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  Terminator: Dark Fate He Won't Be Back
Year: 2019
Director: Tim Miller
Stars: Linda Hamilton, Arnold Schwarzenegger, Mackenzie Davis, Natalia Reyes, Gabriel Luna, Diego Boneta, Ferran Fernández, Tristán Ulloa, Tomás Álvarez, Tom Hopper, Alicia Borrachero, Enrique Arce, Manuel Pacific, Fraser James, Pedro Rudolphi
Genre: Action, Science Fiction, AdventureBuy from Amazon
Rating:  6 (from 1 vote)
Review: Twenty-two years ago, Sarah Connor (Linda Hamilton) stopped the future happening by sheer force of will, or rather, she stopped one future happening, where super-advanced computer system Skynet would start a robot revolution to wipe out humanity. She did this by preventing Skynet being started, but it had one last note of revenge up its virtual sleeve, as one of the surviving Terminators, cyborgs designed to pass for human, murdered her son who would have grown up to be the leader of a counter-revolution that now would never happen. Now, in the present, at least that nightmare never came to pass - but there is a pattern to be followed by time, and the rise of the machines...

Despite the last couple of Terminator films flopping at the box office, Hollywood was so desperate for franchises with name recognition that they returned to the T-800 well for a sixth time, no matter that any sense would have told them audiences' interest in the scenario had fallen by the wayside significantly. But the studios involved thought the return of James Cameron to the storyline he created, along with previous series stars Linda Hamilton and Arnold Schwarzenegger, would generate excitement among the fans of the first two as they promised a plot that took up from the end of Terminator 2: Judgment Day, leaving the other sequels as thwarted timelines in the continuity.

Yet the trouble with that was, that each time they reiterated the idea of going back to the past to change the future, it cheapened that self-same idea, so killing of John Connor completely was not going to cheer up the diehards one jot, prompting them to wonder what they had been invested in all this time. And the new audiences who were not around in 1991 when the first sequel was one of the biggest movies of all time just were not sufficiently engaged to turn out and watch: Hamilton would mean very little to them, and Schwarzenegger had not been a blockbuster draw for decades, his political endeavours having made audiences lose interest. In addition, there was something they would have seen.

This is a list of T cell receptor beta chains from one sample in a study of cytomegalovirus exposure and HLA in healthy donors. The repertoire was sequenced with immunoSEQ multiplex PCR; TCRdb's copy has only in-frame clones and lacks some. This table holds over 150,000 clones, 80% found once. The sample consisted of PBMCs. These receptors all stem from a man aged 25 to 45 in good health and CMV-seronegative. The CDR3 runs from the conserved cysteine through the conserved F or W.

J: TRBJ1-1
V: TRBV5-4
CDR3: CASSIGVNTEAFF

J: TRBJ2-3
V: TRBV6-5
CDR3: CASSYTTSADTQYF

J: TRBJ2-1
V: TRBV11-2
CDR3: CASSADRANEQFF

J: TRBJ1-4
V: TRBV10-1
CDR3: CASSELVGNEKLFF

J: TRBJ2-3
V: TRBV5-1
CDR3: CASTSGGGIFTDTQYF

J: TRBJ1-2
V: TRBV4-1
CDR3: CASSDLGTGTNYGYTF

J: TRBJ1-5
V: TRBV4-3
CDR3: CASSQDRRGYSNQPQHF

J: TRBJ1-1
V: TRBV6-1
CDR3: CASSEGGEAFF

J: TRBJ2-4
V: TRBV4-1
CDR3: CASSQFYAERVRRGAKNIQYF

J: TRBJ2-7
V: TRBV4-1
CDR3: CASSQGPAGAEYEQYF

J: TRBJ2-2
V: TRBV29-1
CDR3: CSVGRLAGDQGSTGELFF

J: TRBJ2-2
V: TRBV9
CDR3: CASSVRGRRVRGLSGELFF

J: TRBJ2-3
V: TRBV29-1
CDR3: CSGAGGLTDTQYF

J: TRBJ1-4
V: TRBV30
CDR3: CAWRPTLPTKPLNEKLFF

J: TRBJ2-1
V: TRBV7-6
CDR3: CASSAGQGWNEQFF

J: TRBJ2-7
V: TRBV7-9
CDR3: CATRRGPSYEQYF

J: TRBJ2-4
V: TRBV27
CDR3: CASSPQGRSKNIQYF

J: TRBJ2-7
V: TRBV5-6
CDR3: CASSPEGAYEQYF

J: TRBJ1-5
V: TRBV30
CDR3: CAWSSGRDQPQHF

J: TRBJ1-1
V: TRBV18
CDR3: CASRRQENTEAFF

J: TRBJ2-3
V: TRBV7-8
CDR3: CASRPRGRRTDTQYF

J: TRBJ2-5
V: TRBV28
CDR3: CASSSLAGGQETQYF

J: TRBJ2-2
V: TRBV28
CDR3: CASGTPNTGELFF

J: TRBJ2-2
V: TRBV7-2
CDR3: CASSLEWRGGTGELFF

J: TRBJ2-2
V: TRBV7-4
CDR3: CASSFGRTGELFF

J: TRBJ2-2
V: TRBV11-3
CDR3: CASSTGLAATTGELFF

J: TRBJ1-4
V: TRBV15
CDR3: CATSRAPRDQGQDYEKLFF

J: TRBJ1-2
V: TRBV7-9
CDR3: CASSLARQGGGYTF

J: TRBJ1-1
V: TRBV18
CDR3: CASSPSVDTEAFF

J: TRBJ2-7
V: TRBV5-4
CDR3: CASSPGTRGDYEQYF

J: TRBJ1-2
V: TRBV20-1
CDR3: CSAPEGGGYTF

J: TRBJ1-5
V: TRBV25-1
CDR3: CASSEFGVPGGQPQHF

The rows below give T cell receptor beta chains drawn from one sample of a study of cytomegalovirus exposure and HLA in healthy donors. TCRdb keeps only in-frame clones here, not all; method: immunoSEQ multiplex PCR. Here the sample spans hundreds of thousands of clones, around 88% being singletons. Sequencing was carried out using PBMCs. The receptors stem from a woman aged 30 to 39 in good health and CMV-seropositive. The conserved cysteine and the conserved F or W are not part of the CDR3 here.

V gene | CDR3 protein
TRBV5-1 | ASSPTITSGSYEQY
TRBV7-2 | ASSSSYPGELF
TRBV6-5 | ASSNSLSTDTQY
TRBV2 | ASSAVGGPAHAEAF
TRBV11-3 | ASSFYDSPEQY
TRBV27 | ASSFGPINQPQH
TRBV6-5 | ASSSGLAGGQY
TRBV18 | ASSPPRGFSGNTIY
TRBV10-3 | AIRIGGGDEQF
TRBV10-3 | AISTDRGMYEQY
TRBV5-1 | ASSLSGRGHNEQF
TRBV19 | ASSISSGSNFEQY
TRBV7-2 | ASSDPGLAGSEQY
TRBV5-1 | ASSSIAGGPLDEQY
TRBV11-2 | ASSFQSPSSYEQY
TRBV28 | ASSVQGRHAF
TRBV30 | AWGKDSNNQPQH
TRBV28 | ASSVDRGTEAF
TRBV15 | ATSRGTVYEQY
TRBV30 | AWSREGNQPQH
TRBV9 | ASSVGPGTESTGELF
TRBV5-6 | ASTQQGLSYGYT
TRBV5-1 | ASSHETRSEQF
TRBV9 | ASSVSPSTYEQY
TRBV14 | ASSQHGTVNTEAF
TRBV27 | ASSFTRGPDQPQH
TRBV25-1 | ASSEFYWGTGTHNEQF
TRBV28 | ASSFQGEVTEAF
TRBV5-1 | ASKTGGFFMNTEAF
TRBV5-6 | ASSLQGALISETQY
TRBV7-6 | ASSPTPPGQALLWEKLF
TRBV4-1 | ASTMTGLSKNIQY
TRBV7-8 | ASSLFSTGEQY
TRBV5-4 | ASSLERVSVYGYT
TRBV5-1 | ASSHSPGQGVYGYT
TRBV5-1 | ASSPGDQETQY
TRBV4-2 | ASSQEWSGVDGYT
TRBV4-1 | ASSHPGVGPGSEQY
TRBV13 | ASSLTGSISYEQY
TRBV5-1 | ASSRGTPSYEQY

That was Rick and Morty, a sardonic cartoon that took swipes at movie and TV clichés with a withering intelligence, and around the time of Terminator: Dark Fate aired a certain episode featuring a planet of snakes that had discovered time travel only to become locked in a hell of endlessly returning to the past to fix the future, violence ensuing, and nothing ever being resolved, its pointlessness a joke in itself. This sounded a lot like the Terminator franchise's tendency to get tied up in knots of shifting continuity and summed up why those latter entries were just not going to find the fans anymore. However, there were those who said this one was the best since T2 - was this the nostalgia talking, the grudgingly impressed tones of those who saw Cameron's name in the credits and tried to find worth here?

Possibly, but if you gave it a chance, scene by scene may not have been saying anything new, yet for what it was it was by no means the disgrace the most vocal opponents who bizarrely didn't like seeing women handle the action duties despite Cameron being one of the eighties exponents of strong female characters in these items would have you believe. Although the abundance of CGI removed a lot of the peril the first two movies had in spades with their crunchy effects work, the cast were game, with additions Mackenzie Davis as an augmented fighter and Natalia Reyes as basically the new John at least bringing more personality to what could have been hackneyed (and maybe was anyway), though new Terminator Gabriel Luna was hamstrung by being mostly graphics. Arnie was given the humour and a curious humanity for the T-800, as if he had grown a heart like the Tin Man from Oz, and he and Hamilton delivered the theme about synthetic life never being a substitute for the real thing. The standout setpiece was the battle on the aeroplane, but it was all competent at a base level, its main flaw being it didn't really need to exist. Music by Junkie XL.

[20th Century Fox's Blu-ray has deleted scenes and a bunch of featurettes as extras.]
Reviewer: Graeme Clark

 

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